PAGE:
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Pennsylvania State University (College of Medicine)

Penn State College of Medicine is committed to enhancing the quality of life through improved health, the professional preparation of those who will serve the health needs of others, and the discovery of knowledge that will benefit all.

In 1963, The M. S. Hershey Foundation offered $50 million to The Pennsylvania State University to establish a medical school in Hershey. With this grant and $21.3 million from the U.S. Public Health Service, the University built a medical school, teaching hospital, and research center. Ground was broken in 1966 and Penn State's College of Medicine opened its doors to the first class of students in 1967 and Penn State Milton S. Hershey Medical Center accepted the first patients in 1970.

The original buildings at Penn State Hershey Medical Center included the Medical Science Building and medical center, Animal Research Farm, Laundry and Steam Plant, and University Manor Apartments. Since 1970, the campus has grown from 318 to 550 acres. Many additions have been made to the academic and patient-care facilities.

Today, Penn State Hershey Medical Center has completed several carefully planned construction projects. Additions were made to reflect a steady increase in patient demand for services and to expand research and teaching programs.

Penn State College of Medicine students have gone on to become productive physicians and scientists. As of May 2001, the College of Medicine has graduated 2,808 physicians and 598 scientists with Ph.D. or M.S. degrees. The College of Medicine offers degree programs in anatomy, biochemistry and molecular biology, bioengineering, cell and molecular biology, genetics, integrative biosciences, microbiology and immunology, neuroscience, pharmacology, and physiology, and two postdoctoral programs leading to an M.S. degree in Laboratory Animal Medicine, the only such program in the Commonwealth, and an M.S. in Health Evaluation Sciences. Each year, more than 360 resident physicians are trained in medical specialties at Penn State Hershey Medical Center.

An allied-health training program at Penn State Hershey Medical Center leading to a Penn State certificate in Cardiovascular Perfusion Technology has graduated 74 students through 2001. The Radiologic Technology Training Program, conducted at Penn State Hershey Medical Center until 1998, is now offered at the Penn State Schuylkill Campus. Nursing students from Penn State College of Health and Human Development B.S. degree program rotate through University Hospital for clinical courses each term, and students from other Penn State health-related programs and other institutions come to the campus for clinical experience. The extended B.S. degree program for nurses is offered in conjunction with the College of Health and Human Development.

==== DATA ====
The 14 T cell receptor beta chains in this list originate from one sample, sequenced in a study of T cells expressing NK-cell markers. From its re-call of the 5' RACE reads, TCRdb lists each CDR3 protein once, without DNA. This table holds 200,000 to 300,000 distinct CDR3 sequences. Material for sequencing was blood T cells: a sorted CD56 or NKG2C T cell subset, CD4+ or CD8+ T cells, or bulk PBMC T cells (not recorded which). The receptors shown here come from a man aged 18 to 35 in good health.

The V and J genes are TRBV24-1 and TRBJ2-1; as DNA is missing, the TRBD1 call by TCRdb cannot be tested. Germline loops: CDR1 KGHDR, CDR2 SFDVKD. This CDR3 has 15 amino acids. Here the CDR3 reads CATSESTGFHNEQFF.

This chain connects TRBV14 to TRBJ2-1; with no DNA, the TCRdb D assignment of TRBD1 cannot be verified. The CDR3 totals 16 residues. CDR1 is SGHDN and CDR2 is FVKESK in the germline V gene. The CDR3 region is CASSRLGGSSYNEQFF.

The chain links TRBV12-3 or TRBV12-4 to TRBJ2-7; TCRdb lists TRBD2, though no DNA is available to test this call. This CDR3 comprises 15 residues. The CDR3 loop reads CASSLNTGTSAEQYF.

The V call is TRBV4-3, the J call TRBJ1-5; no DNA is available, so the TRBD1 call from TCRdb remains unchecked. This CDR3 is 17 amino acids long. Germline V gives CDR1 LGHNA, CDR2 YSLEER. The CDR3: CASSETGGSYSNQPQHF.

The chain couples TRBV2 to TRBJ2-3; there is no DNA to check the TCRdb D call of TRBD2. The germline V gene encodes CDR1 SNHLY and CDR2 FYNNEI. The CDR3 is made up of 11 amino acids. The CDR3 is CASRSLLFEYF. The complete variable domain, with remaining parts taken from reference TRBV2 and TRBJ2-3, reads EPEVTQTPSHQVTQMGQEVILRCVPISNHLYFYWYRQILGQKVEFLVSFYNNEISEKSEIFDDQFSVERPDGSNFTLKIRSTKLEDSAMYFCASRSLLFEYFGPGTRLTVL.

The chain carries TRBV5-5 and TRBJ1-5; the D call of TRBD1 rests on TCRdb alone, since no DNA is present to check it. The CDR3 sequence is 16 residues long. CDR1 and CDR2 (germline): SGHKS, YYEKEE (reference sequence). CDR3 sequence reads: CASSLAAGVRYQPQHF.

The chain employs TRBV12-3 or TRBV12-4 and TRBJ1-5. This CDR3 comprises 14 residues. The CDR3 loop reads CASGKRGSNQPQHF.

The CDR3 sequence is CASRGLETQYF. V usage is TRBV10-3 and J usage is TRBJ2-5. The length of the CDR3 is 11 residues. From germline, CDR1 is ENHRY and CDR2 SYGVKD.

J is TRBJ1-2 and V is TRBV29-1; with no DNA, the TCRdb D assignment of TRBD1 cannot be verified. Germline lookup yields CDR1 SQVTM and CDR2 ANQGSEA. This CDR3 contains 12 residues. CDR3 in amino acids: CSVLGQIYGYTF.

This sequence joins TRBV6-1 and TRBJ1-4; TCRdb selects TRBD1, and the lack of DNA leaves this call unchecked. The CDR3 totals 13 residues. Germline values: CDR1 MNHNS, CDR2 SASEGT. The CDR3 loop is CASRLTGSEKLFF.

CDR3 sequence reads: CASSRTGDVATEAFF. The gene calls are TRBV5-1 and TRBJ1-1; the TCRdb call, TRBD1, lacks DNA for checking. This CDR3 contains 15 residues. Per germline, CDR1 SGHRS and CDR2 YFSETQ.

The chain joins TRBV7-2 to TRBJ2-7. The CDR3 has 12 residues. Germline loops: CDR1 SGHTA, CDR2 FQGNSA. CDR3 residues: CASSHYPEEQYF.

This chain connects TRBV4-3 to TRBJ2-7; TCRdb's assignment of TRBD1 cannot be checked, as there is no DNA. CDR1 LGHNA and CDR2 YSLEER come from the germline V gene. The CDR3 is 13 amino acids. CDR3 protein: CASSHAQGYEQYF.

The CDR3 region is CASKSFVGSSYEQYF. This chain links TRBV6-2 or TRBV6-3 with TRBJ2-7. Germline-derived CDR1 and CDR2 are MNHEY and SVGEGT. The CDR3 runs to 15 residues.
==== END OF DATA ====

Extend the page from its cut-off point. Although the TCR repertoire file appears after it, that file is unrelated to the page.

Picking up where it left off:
Continuing education programs serve Penn State Hershey Medical Center and health-care professionals throughout Pennsylvania, with enrollments exceeding 21,000 each year.

The College of Medicine offered the associate degree in Clinical Health Service for the Physician's Assistant Training Program through 1986. This program awarded certificates to 340 graduates in fourteen classes.

In 2000-2001 Penn State Hershey Medical Center admitted 20,622 patients and provided care through 524,411 outpatient and 33,705 emergency-service visits. Penn State Hershey Medical Center has 5,028 employees, 500 volunteers, and the College of Medicine enrolls more than 600 students annually.

The Penn State University College of Medicine has four components in the recruitment and selection of medical students: 1. to recruit and enroll the best qualified applicants for careers in medicine, 2. to follow affirmative action guidelines in identifying, actively recruiting, and retaining highly qualified minority students, 3. to view prospective students in the context of present and future healthcare needs, and 4. to provide assistance with financial aid that will allow qualified students to pursue a career in medicine.

Nestled in the rolling hills of central Pennsylvania, Penn State Milton S. Hershey Medical Center and Penn State College of Medicine are in suburban Harrisburg, Pennsylvania’s state capital.

The campus includes student housing, outdoor athletic fields, an outdoor walking path that encircles the campus, a day care center, an indoor fitness center complex, a nearby public park, and many other activities for students.

The practice of medicine is undergoing major changes. Many of these changes are part of a transformation that will alter the way health care is organized and delivered in the future. The Penn State curriculum is designed to reinforce the enduring tenets of the practice of medicine and address the broad and changing healthcare needs of society. The curriculum is learner-centered and has been developed to prepare our students for work in a more integrated healthcare system.

The Committee on Undergraduate Medical Education, composed of faculty and students, meets regularly to evaluate and modify the curriculum to keep pace with new knowledge and changes in healthcare delivery.

The faculty of the Penn State College of Medicine is engaged in the education of superior physicians. The college has developed a program that emphasizes the scientific disciplines and humanistic concerns necessary to achieve this goal. The practice of medicine, both in the community and in an academic setting, is an art with a scientific base. Prime consideration is given to development in the student of a sense of responsibility; of an understanding of the patient’s need for a compassionate, knowledgeable, and available physician; of a commitment to continuing inquiry and research, self-education, and the improvement of professional skills.